The Carriage Perspective

KT, like many carriers, has its own IPTV service, but this service is evidently not madly popular with consumers. The IPTV service is conventionally modeled on a broadcast TV model, where a single stream is fed to all consumers simultaneously via multicast. This is distinct from the content streaming model, which is more like a DVD library model where each consumer can program their own content in their own time. The content streaming video models have proved to extremely popular with consumers, but now there are no carriage efficiencies to be had, Instead of multicasting a fixed number of IPTV channels through the network each consumer is receiving their own unique content stream. Consequently, video streaming traffic levels are on the rise in the carriage network, and this has some potentially interesting implications on the contention levels in the back end of broadband access networks.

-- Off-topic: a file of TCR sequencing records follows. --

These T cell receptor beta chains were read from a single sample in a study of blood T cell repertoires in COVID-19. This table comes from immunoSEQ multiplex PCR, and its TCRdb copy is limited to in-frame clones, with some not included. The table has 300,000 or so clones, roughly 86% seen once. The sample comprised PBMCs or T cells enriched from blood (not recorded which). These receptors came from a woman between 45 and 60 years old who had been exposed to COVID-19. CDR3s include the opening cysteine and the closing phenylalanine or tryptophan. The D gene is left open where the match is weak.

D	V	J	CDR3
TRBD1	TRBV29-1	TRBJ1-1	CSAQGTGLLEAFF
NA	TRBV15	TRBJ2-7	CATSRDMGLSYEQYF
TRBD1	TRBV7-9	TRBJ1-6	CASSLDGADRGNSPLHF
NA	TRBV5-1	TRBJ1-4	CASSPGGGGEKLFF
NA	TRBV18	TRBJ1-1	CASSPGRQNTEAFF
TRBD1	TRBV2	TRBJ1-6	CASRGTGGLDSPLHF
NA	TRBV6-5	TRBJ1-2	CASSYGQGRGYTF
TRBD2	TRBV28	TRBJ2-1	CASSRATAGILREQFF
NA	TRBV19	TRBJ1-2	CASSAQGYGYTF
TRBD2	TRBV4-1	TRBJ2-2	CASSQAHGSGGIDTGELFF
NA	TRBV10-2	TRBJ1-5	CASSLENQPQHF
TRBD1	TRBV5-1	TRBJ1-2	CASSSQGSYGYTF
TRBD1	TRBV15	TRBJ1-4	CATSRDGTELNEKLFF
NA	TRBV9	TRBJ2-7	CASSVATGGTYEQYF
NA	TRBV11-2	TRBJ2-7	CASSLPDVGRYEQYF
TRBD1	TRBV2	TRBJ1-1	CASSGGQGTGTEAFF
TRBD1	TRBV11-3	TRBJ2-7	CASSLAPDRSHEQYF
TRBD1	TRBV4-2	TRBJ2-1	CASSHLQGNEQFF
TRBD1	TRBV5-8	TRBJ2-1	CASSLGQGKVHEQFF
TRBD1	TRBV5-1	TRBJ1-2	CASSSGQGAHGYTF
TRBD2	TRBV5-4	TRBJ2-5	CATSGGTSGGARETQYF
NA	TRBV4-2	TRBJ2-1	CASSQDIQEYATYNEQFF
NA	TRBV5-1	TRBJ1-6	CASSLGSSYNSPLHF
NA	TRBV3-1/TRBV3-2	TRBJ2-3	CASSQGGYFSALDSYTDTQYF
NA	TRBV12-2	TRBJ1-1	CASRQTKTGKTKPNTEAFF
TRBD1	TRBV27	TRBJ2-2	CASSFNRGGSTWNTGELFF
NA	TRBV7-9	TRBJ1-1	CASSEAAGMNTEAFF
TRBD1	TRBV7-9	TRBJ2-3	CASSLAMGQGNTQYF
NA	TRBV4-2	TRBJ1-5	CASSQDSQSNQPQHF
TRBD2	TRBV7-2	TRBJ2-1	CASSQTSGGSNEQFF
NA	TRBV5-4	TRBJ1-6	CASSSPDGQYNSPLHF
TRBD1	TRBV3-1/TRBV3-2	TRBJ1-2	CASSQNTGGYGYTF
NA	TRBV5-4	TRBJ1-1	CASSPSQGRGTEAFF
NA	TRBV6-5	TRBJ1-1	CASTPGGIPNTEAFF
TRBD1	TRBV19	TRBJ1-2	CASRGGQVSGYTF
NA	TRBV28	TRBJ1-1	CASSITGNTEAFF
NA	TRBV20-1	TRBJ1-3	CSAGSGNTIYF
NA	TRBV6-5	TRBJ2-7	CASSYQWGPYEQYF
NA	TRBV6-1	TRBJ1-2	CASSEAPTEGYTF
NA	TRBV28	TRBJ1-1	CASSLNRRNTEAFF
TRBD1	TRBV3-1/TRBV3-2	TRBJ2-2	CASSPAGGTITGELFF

This shift in the consumers traffic patterns with high definition streaming video content and smart TVs is presenting new challenges for the carriage provider of broadband access services. It's no longer a case of a conventional "heavy tail" of distribution, where 10% of customers are responsible for 80% of the traffic, such as was the case when file sharing was the predominate traffic component and the so-called "super seeders" were the high profile users of the network. In a streaming content environment the peak profile of usage is such that a much higher proportion of consumers are consuming large traffic volumes at peak times, and the access network is failing under congestion load during these peak usage periods. In other words as well as observing a small number of users contributing to the average traffic volumes for the entire network, we now also see a broad set of users equally contribute to the peak traffic load, and now the claim is being made that this peak traffic load is overwhelming the network's capacity and compromising service quality for all the network's users in these peak periods.